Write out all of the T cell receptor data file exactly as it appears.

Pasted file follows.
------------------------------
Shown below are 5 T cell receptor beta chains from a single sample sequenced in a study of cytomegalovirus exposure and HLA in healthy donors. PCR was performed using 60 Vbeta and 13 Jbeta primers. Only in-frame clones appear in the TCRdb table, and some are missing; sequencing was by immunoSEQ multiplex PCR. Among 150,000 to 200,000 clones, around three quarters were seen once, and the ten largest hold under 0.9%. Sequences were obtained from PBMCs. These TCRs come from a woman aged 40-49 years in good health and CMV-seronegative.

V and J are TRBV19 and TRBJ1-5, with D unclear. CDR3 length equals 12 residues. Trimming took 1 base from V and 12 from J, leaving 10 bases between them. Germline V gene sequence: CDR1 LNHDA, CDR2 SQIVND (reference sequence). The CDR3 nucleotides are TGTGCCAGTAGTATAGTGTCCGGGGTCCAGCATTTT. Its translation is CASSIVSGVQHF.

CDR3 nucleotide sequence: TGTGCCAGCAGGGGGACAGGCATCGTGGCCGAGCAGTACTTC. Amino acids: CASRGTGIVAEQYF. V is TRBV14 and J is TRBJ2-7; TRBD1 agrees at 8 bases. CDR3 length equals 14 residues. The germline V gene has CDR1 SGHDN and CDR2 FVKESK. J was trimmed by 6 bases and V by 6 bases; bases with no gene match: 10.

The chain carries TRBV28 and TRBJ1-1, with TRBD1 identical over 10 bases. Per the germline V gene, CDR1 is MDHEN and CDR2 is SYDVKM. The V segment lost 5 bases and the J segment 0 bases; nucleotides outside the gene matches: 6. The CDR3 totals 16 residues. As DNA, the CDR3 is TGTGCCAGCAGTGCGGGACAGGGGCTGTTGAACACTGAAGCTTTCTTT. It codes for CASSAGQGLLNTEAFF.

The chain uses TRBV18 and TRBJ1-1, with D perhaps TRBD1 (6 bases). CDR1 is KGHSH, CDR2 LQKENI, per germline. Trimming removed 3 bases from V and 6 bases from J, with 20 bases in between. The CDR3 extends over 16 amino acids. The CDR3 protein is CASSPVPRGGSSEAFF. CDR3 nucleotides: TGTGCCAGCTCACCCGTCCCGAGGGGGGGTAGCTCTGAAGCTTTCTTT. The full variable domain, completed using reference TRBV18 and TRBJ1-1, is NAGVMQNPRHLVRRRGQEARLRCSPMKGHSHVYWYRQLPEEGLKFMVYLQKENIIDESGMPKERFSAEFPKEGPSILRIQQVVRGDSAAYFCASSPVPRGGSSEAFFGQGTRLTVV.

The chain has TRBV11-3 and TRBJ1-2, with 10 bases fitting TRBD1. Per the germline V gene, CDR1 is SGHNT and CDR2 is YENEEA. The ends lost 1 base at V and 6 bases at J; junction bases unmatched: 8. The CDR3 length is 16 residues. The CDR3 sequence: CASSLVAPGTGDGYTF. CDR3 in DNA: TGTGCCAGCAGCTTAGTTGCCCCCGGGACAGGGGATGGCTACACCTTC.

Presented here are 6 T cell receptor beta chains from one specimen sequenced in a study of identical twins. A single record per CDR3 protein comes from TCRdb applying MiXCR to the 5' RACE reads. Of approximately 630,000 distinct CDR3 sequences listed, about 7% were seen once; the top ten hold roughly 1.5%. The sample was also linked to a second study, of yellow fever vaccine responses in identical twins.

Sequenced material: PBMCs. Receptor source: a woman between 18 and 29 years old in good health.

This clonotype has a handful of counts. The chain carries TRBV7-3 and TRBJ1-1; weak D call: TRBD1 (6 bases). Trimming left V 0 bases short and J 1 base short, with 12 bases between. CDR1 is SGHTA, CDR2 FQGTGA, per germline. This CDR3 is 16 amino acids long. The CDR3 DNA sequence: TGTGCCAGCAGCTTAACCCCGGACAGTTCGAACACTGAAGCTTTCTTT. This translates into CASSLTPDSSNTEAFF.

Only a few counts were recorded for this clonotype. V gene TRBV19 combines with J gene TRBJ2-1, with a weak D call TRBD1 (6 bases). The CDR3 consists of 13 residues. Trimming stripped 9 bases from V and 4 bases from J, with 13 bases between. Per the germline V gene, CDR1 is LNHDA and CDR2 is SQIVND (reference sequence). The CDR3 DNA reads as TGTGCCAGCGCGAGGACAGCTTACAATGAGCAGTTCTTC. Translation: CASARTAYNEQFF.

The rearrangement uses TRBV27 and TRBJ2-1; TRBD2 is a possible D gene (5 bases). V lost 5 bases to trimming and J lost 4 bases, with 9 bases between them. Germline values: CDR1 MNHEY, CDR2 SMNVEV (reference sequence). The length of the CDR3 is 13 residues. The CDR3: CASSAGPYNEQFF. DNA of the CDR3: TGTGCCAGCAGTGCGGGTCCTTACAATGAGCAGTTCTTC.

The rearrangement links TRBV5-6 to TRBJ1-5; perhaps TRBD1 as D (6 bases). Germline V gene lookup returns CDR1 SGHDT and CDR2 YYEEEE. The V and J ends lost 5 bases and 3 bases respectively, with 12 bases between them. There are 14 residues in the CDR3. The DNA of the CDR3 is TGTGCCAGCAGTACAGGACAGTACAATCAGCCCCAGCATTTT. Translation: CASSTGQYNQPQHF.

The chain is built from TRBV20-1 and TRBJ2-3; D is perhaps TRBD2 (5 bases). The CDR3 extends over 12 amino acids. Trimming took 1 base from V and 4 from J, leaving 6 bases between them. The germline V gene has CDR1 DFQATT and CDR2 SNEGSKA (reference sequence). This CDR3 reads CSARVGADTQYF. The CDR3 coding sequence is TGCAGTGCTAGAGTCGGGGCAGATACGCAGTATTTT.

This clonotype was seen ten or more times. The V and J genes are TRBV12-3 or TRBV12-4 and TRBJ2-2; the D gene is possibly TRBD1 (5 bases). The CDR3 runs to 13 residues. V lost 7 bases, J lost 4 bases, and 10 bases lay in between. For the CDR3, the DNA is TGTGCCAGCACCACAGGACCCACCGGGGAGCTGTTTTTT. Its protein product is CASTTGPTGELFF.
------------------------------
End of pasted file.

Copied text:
Shown below are 5 T cell receptor beta chains from a single sample sequenced in a study of cytomegalovirus exposure and HLA in healthy donors. PCR was performed using 60 Vbeta and 13 Jbeta primers. Only in-frame clones appear in the TCRdb table, and some are missing; sequencing was by immunoSEQ multiplex PCR. Among 150,000 to 200,000 clones, around three quarters were seen once, and the ten largest hold under 0.9%. Sequences were obtained from PBMCs. These TCRs come from a woman aged 40-49 years in good health and CMV-seronegative.

V and J are TRBV19 and TRBJ1-5, with D unclear. CDR3 length equals 12 residues. Trimming took 1 base from V and 12 from J, leaving 10 bases between them. Germline V gene sequence: CDR1 LNHDA, CDR2 SQIVND (reference sequence). The CDR3 nucleotides are TGTGCCAGTAGTATAGTGTCCGGGGTCCAGCATTTT. Its translation is CASSIVSGVQHF.

CDR3 nucleotide sequence: TGTGCCAGCAGGGGGACAGGCATCGTGGCCGAGCAGTACTTC. Amino acids: CASRGTGIVAEQYF. V is TRBV14 and J is TRBJ2-7; TRBD1 agrees at 8 bases. CDR3 length equals 14 residues. The germline V gene has CDR1 SGHDN and CDR2 FVKESK. J was trimmed by 6 bases and V by 6 bases; bases with no gene match: 10.

The chain carries TRBV28 and TRBJ1-1, with TRBD1 identical over 10 bases. Per the germline V gene, CDR1 is MDHEN and CDR2 is SYDVKM. The V segment lost 5 bases and the J segment 0 bases; nucleotides outside the gene matches: 6. The CDR3 totals 16 residues. As DNA, the CDR3 is TGTGCCAGCAGTGCGGGACAGGGGCTGTTGAACACTGAAGCTTTCTTT. It codes for CASSAGQGLLNTEAFF.

The chain uses TRBV18 and TRBJ1-1, with D perhaps TRBD1 (6 bases). CDR1 is KGHSH, CDR2 LQKENI, per germline. Trimming removed 3 bases from V and 6 bases from J, with 20 bases in between. The CDR3 extends over 16 amino acids. The CDR3 protein is CASSPVPRGGSSEAFF. CDR3 nucleotides: TGTGCCAGCTCACCCGTCCCGAGGGGGGGTAGCTCTGAAGCTTTCTTT. The full variable domain, completed using reference TRBV18 and TRBJ1-1, is NAGVMQNPRHLVRRRGQEARLRCSPMKGHSHVYWYRQLPEEGLKFMVYLQKENIIDESGMPKERFSAEFPKEGPSILRIQQVVRGDSAAYFCASSPVPRGGSSEAFFGQGTRLTVV.

The chain has TRBV11-3 and TRBJ1-2, with 10 bases fitting TRBD1. Per the germline V gene, CDR1 is SGHNT and CDR2 is YENEEA. The ends lost 1 base at V and 6 bases at J; junction bases unmatched: 8. The CDR3 length is 16 residues. The CDR3 sequence: CASSLVAPGTGDGYTF. CDR3 in DNA: TGTGCCAGCAGCTTAGTTGCCCCCGGGACAGGGGATGGCTACACCTTC.

Presented here are 6 T cell receptor beta chains from one specimen sequenced in a study of identical twins. A single record per CDR3 protein comes from TCRdb applying MiXCR to the 5' RACE reads. Of approximately 630,000 distinct CDR3 sequences listed, about 7% were seen once; the top ten hold roughly 1.5%. The sample was also linked to a second study, of yellow fever vaccine responses in identical twins.

Sequenced material: PBMCs. Receptor source: a woman between 18 and 29 years old in good health.

This clonotype has a handful of counts. The chain carries TRBV7-3 and TRBJ1-1; weak D call: TRBD1 (6 bases). Trimming left V 0 bases short and J 1 base short, with 12 bases between. CDR1 is SGHTA, CDR2 FQGTGA, per germline. This CDR3 is 16 amino acids long. The CDR3 DNA sequence: TGTGCCAGCAGCTTAACCCCGGACAGTTCGAACACTGAAGCTTTCTTT. This translates into CASSLTPDSSNTEAFF.

Only a few counts were recorded for this clonotype. V gene TRBV19 combines with J gene TRBJ2-1, with a weak D call TRBD1 (6 bases). The CDR3 consists of 13 residues. Trimming stripped 9 bases from V and 4 bases from J, with 13 bases between. Per the germline V gene, CDR1 is LNHDA and CDR2 is SQIVND (reference sequence). The CDR3 DNA reads as TGTGCCAGCGCGAGGACAGCTTACAATGAGCAGTTCTTC. Translation: CASARTAYNEQFF.

The rearrangement uses TRBV27 and TRBJ2-1; TRBD2 is a possible D gene (5 bases). V lost 5 bases to trimming and J lost 4 bases, with 9 bases between them. Germline values: CDR1 MNHEY, CDR2 SMNVEV (reference sequence). The length of the CDR3 is 13 residues. The CDR3: CASSAGPYNEQFF. DNA of the CDR3: TGTGCCAGCAGTGCGGGTCCTTACAATGAGCAGTTCTTC.

The rearrangement links TRBV5-6 to TRBJ1-5; perhaps TRBD1 as D (6 bases). Germline V gene lookup returns CDR1 SGHDT and CDR2 YYEEEE. The V and J ends lost 5 bases and 3 bases respectively, with 12 bases between them. There are 14 residues in the CDR3. The DNA of the CDR3 is TGTGCCAGCAGTACAGGACAGTACAATCAGCCCCAGCATTTT. Translation: CASSTGQYNQPQHF.

The chain is built from TRBV20-1 and TRBJ2-3; D is perhaps TRBD2 (5 bases). The CDR3 extends over 12 amino acids. Trimming took 1 base from V and 4 from J, leaving 6 bases between them. The germline V gene has CDR1 DFQATT and CDR2 SNEGSKA (reference sequence). This CDR3 reads CSARVGADTQYF. The CDR3 coding sequence is TGCAGTGCTAGAGTCGGGGCAGATACGCAGTATTTT.

This clonotype was seen ten or more times. The V and J genes are TRBV12-3 or TRBV12-4 and TRBJ2-2; the D gene is possibly TRBD1 (5 bases). The CDR3 runs to 13 residues. V lost 7 bases, J lost 4 bases, and 10 bases lay in between. For the CDR3, the DNA is TGTGCCAGCACCACAGGACCCACCGGGGAGCTGTTTTTT. Its protein product is CASTTGPTGELFF.